Eric Barendt, Academic Freedom

Published: 20 December 2017

For centuries, academic freedom has been recognized as a fundamental right, although it was not always referred to by exactly this name. There are numerous diverging interpretations regarding the substance and the boundaries of this right; ever since people have taught others and sought answers to important questions through scholarly and scientific endeavour, it has always been a matter of debate where to draw the line demarcating the boundaries of the teacher’s or researcher’s freedom. Consensus understands academic freedom as a part and an idiosyncratic branch of freedom of speech, but there has been a degree of uncertainty regarding the nature of its divergence from its ‘parent right’. Now available in Hungarian as well, Eric Barendt’s monograph sets out to define just this, taking a detailed, in-depth look at all the significant aspects of the question.

But what exactly do we mean by academic freedom? As the author also points out, it is difficult to formulate a definition that would be sufficiently straightforward for practical use yet encompass all the important elements; after all, it is difficult to identify all the scenarios in which this fundamental right can be enforced and called upon in order to protect the individual’s freedom and it is also difficult to decide who should be entitled to exercise it. The subjects of this freedom are a specific subset of people: in general, teachers, academics and researchers are considered as holders of this right, but research assistants, librarians and the administrative managers and students of research and teaching institutions may also be covered by its protection.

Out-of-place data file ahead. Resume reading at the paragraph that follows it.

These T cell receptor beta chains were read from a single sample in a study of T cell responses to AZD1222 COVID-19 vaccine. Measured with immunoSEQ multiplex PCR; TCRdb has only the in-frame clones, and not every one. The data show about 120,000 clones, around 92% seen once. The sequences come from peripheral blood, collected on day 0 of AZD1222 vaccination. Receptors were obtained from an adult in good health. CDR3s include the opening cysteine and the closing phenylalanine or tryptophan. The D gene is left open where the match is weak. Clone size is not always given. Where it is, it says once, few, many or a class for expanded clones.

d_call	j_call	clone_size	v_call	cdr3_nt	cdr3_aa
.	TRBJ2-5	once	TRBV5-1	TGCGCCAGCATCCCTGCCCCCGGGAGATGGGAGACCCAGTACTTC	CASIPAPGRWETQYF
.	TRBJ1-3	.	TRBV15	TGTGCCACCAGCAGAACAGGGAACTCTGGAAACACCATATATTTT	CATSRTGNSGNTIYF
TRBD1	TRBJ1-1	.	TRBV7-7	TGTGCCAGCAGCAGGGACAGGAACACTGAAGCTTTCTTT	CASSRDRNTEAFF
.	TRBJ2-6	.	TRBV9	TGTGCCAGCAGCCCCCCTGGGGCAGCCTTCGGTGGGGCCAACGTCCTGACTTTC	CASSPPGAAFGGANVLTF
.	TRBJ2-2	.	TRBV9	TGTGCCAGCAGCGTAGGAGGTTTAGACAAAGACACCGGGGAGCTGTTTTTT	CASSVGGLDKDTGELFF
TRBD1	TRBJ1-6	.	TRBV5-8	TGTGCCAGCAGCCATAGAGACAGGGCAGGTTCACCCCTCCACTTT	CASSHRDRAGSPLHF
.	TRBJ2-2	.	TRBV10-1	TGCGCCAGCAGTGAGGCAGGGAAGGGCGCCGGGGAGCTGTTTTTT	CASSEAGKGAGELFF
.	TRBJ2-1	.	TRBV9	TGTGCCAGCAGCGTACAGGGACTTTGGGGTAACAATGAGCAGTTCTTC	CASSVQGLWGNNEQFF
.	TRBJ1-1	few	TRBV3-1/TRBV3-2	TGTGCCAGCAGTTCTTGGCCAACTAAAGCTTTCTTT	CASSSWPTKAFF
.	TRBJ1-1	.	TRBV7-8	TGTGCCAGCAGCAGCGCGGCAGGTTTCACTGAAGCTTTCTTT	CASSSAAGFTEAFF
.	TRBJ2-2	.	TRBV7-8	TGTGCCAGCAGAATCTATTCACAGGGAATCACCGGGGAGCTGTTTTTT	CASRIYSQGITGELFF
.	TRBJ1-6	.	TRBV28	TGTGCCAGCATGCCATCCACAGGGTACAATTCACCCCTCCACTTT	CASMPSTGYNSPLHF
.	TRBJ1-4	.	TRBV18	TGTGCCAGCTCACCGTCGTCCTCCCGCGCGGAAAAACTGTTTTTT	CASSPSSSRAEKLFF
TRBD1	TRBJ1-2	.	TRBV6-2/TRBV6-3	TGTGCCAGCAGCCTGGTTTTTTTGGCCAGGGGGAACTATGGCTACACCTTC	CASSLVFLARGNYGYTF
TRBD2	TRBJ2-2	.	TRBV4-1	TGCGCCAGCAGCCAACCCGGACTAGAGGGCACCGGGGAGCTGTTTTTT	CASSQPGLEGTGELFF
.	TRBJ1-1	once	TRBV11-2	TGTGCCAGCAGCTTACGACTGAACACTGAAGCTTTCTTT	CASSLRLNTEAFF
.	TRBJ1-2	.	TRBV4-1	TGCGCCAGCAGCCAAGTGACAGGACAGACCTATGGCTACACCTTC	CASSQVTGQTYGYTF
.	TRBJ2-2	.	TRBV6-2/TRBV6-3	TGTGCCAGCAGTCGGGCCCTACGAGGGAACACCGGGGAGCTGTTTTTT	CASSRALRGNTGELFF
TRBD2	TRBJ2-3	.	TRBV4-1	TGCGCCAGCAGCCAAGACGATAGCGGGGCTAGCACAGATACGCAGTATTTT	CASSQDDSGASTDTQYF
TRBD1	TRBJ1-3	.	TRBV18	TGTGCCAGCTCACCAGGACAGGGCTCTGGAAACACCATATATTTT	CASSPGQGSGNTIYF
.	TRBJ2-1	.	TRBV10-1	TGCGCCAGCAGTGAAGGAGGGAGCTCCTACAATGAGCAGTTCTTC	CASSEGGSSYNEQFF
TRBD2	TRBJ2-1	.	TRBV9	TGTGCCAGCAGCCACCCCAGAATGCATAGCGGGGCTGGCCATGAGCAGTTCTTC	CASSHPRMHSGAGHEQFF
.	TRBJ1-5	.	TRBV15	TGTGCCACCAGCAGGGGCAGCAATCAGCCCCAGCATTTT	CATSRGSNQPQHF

Besides the subjects of this freedom, its scope is also difficult to define, as it may encompass wide-ranging protections, from the freedom of education, through the freedom of research, to speaking beyond the boundaries of an institution. In searching for answers to these questions together with the reader, Professor Barendt offers a comprehensive and detailed view of the subject, which makes this a unique and topical volume.

The academic sphere and the freedoms enjoyed by it have a significant impact on society as a whole. It is a matter that concerns us all, one that we need to deal with from time to time. This volume is the first in Hungary that treats these matters in a comprehensive but accessible way. Given the complexity of these questions and their contradictions, the Reader, whether layman or professional, needs guidance through the subject by an author who is knowledgeable about all aspects and material issues concerning academic freedom and is also able to present these in an accessible form. Internationally acclaimed researcher of the freedom of expression and mentor to later generations of researchers, Professor Eric Barendt is a perfect ‘guide’, and, as with his earlier publications, this book will not disappoint the reader.

The book is available on the publisher’s website.